3D printed Lamp series by UUP Design November 15 2019
Triin Kõivupuu & Andre Visnapuu are the founders of UUP Design, a design studio based in Estonia. Both of them studied at Pallas University of Applied Sciences, where they met. Soon they discovered that they share the same passion and ideas in design.
In the beginning, they brought their first 3D printer solely for prototyping purposes. However, as they discovered the capabilities of 3D printing, they soon fell in love with the final finish of the printed objects. Especially the Timebrfills natural finish fresh from the printer.
"At first, we didn't plan to build our series on 3D printing, but then we started to print with Timebrfill…" they explain.
When they started to print, PLA was their clear beginning choice because it is effortless to set up and print. Furthermore, the environmental aspect is also vital to Triin and Andre.
"By working with different materials, we are seeking special and economical solutions, designing future classics. We love what we do and hope it reflects in our products," said UPP Design.
PLA Extrafill and Timberfill are 100% bio-based and biodegradable materials. However, an industrial composting facility, where large piles are used, and aeration & moisture are appropriately controlled, is needed. Biodegradable plastics can be collected and composted through biowaste collection.
They created two collections, namely KUMA, the floor lamp & HÕÕG lighting series, with a ceiling lamp and a table lamp.
Andre and Triin used PLA Extrafill that, when printed, exhibits pleasant texture. Ultimately the lamp gives out a cozy textilelike felling rather than the look of bleak plastic. White lampshade provides enough light for reading; it gives out a delightful mood light. The lamp is also made of elements such as textile cable, metal pipes, and metal socket, creating a charming ceiling lamp. It took about a year of testing and tweaking the product to finalize the design.
HÕÕG lighting series
UUP Design used Timberfill, which is a wood composite material with real wood fibers. The wood fibers display an authentic natural look and wood sensation. "Hõõg table lamp has a lightweight, and yet stable lamp rosette creating a lampshade which is 3D printed. Lampshades are minimal in design and inspired by the classic form," adds Andre. The dome design is created to conceal the light bulb, resulting in a clean appearance with mood hazy light.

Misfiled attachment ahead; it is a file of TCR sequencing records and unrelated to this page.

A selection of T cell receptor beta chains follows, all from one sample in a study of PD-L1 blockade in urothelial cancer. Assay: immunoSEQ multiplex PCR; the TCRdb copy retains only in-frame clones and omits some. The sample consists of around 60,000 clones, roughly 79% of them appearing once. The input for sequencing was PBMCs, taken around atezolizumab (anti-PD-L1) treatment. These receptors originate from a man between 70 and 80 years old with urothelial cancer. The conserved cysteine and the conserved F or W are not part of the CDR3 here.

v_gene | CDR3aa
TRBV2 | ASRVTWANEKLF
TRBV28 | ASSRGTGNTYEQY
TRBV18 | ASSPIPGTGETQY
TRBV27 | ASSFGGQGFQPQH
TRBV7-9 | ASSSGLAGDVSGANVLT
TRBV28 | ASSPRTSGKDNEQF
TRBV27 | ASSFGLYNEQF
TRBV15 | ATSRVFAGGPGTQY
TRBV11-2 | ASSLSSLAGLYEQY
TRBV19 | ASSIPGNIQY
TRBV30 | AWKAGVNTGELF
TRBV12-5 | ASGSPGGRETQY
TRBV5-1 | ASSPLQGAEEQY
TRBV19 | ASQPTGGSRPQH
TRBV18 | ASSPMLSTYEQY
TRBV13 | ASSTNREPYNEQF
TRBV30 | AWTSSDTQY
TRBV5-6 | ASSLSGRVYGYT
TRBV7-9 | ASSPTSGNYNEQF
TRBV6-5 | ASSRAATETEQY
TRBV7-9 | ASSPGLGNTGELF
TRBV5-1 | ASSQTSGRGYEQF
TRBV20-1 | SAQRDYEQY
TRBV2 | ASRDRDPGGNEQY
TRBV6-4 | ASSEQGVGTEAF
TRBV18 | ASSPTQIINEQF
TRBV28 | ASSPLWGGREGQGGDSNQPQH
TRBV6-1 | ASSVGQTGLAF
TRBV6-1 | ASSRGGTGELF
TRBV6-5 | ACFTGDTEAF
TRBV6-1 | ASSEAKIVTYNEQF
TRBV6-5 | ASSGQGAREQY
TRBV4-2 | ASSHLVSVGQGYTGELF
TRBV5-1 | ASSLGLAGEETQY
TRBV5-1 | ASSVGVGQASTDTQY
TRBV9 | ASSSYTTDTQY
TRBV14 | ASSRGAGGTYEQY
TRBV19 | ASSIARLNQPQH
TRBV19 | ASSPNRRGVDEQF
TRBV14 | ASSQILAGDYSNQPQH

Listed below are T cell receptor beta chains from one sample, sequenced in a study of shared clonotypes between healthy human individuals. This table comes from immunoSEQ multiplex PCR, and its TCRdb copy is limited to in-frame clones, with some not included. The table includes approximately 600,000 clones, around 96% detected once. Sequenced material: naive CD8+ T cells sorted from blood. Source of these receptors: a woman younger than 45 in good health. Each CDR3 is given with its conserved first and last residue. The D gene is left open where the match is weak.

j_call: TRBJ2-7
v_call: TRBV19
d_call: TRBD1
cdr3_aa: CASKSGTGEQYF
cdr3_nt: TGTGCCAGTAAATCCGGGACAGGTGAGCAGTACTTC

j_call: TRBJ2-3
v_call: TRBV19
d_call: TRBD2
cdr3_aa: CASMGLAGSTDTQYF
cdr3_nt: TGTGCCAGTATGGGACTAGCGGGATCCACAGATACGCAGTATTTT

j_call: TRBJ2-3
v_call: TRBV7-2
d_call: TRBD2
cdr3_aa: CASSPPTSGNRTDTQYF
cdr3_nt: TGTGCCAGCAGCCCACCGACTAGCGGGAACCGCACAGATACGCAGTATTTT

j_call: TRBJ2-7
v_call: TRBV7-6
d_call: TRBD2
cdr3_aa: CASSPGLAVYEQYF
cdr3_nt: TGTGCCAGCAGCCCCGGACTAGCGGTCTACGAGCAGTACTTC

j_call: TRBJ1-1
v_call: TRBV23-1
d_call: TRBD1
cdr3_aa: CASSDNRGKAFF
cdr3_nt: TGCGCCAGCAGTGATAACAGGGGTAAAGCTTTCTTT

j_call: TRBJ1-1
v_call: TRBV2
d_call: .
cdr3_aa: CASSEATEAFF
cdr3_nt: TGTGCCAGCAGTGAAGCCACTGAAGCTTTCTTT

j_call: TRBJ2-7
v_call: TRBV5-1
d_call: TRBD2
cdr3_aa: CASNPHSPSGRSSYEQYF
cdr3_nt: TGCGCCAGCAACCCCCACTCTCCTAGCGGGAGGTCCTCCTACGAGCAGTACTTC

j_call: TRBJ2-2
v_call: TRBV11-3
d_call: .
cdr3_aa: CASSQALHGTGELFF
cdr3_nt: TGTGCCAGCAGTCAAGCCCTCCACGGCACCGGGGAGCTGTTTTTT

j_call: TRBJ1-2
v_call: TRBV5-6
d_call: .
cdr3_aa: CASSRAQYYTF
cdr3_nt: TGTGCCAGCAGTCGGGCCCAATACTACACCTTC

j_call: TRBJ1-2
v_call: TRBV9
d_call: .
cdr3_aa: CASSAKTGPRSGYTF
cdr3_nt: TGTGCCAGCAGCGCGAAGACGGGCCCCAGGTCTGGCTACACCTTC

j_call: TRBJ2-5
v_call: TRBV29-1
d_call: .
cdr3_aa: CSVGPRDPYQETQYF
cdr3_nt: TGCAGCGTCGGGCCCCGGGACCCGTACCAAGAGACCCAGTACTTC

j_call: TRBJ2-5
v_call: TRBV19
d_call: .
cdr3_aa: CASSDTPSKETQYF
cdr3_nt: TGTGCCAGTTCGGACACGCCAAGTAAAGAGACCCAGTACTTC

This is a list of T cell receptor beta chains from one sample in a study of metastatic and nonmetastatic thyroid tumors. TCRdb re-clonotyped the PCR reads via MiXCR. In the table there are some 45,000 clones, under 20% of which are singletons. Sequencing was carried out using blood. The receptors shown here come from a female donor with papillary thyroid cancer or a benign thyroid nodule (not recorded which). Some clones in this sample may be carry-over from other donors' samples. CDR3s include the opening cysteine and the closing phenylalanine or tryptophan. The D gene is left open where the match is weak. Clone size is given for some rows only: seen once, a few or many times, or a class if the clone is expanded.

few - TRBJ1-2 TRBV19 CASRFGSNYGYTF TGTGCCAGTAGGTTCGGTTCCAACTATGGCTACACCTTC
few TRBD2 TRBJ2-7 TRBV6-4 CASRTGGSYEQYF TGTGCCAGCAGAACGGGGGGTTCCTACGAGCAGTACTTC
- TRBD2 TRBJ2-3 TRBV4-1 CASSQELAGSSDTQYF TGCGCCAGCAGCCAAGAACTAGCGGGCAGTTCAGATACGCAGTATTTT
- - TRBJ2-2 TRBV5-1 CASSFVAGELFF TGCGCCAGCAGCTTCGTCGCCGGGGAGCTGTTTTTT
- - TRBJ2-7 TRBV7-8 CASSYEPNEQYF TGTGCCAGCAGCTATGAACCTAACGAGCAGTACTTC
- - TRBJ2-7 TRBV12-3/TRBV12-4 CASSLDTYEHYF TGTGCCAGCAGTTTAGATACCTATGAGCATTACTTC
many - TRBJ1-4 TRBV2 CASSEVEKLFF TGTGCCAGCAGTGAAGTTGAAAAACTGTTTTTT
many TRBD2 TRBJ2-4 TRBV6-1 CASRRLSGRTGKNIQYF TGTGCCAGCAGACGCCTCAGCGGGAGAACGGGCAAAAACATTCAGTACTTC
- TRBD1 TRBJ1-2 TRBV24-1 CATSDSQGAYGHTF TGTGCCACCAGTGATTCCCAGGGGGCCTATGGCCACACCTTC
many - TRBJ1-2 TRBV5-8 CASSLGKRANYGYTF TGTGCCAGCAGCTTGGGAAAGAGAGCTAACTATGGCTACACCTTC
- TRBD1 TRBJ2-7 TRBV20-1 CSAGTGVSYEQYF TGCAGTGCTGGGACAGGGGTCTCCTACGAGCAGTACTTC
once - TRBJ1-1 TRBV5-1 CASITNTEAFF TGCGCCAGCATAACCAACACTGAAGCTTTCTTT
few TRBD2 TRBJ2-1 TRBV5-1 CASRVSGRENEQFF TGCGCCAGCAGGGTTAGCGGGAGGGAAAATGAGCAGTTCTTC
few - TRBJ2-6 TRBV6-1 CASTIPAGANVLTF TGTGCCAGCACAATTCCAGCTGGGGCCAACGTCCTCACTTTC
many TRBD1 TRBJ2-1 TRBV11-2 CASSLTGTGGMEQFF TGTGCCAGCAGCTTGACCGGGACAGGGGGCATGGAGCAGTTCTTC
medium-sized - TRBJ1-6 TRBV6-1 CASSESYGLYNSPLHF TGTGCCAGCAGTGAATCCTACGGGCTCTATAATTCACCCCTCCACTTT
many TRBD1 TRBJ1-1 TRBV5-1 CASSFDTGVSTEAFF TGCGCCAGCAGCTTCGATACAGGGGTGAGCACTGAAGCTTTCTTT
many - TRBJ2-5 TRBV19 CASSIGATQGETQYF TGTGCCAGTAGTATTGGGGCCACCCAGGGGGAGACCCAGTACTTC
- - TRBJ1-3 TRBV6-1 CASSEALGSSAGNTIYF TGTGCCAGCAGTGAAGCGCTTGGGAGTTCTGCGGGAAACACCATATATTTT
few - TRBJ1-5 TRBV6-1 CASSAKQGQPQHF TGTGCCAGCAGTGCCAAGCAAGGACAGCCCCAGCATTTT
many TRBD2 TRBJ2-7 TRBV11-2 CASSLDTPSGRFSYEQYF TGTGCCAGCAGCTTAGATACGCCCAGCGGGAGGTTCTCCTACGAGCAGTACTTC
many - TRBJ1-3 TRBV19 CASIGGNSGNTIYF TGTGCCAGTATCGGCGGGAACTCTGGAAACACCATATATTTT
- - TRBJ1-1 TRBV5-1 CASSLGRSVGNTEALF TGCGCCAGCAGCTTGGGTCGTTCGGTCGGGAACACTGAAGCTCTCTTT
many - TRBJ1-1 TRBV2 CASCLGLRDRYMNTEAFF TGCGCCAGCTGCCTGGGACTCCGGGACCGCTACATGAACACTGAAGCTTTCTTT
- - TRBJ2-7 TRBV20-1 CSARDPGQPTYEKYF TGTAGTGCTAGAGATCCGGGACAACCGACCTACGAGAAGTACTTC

"We couldn't be happier with this environmentally friendly material selection; all printed details are made with biodegradable plastic," Triin and UUP Design say in excitement. An important note is that this product has been designed, produced, and even packed in an environmentally friendly manner from the beginning to the end.
3D Printed Violin by Bence Balogh November 08 2019
With a BSc degree in Mechatronics Engineering and a Master's degree in Economics, Bence Balogh found a new love for something unusual. As he participated in the Conference of Scientific Students' Associations in the subject of "Examination of 3D Printing Parameters on the products mechanical properties," he found an interesting topic by HovaLabs, an open-source project, the 3D printable acoustic violin.
"I used to learn how to play the piano and the classical guitar for many years, and I also tried playing the violin. Unfortunately, my violin career only lasted for about a month. I was fascinated by the grace of the violin, and I adore when someone is playing it professionally. It became a must to make one in order to test the connection between 3D printing and music," Ben explains.
"The original Hovalin was amazing, so I consulted with several musicians, especially prime violinists. They gave me useful tips about how to improve and develop the model. It became my obsession to create the violin as realistic as I could, based on the Hovalin and the recommendations by the professionals. I am really satisfied with the result so far. However, I am still working on details and collecting feedbacks for further improvements. The 3D printed violin is an instrument, ornament, and something spectacular," says Ben with excitement.
In the beginning, Bence used basic PLA for the prototyping as it is the most common material that's also very easy to use. He had to make a few alternations regarding the bridge, as the strings were too strong and broke the original bridge made of PLA. He decided to use CPE for the neck and bridge because of the strain and holding capabilities. In the end, the body of the violin is constructed from PLA Crystal Clear "Smaragd Green", and the neck with the bridge is made from more rigid CPE HG100 "Iced Green Transparent". Full bodies took 40-50 hours to print on the Creality CR10S. Even with the lower resolution, it took 20-30 hours with few iterations. This project was very time-consuming.
"Many of my friends who play the classical violin helped me, so I learned a lot about the soul, body, and the creation process of a violin. On the other hand, I deeply absorbed 3D printing, maintenance knowledge, 3D design, and remix skills. The most important was to have the patience for this project and the ability to learn from my mistakes. My main goal was to bring 3D printing, music, and people closer together and to challenge myself. Whenever I show the 3D printed violin to people, I see the pure joy and curiosity on their faces, and I think this is the real achievement," Ben tells us. With the help of Stella Nagy, he was able to take breathtaking pictures in The Palace of Music in Miskolc, Hungary.
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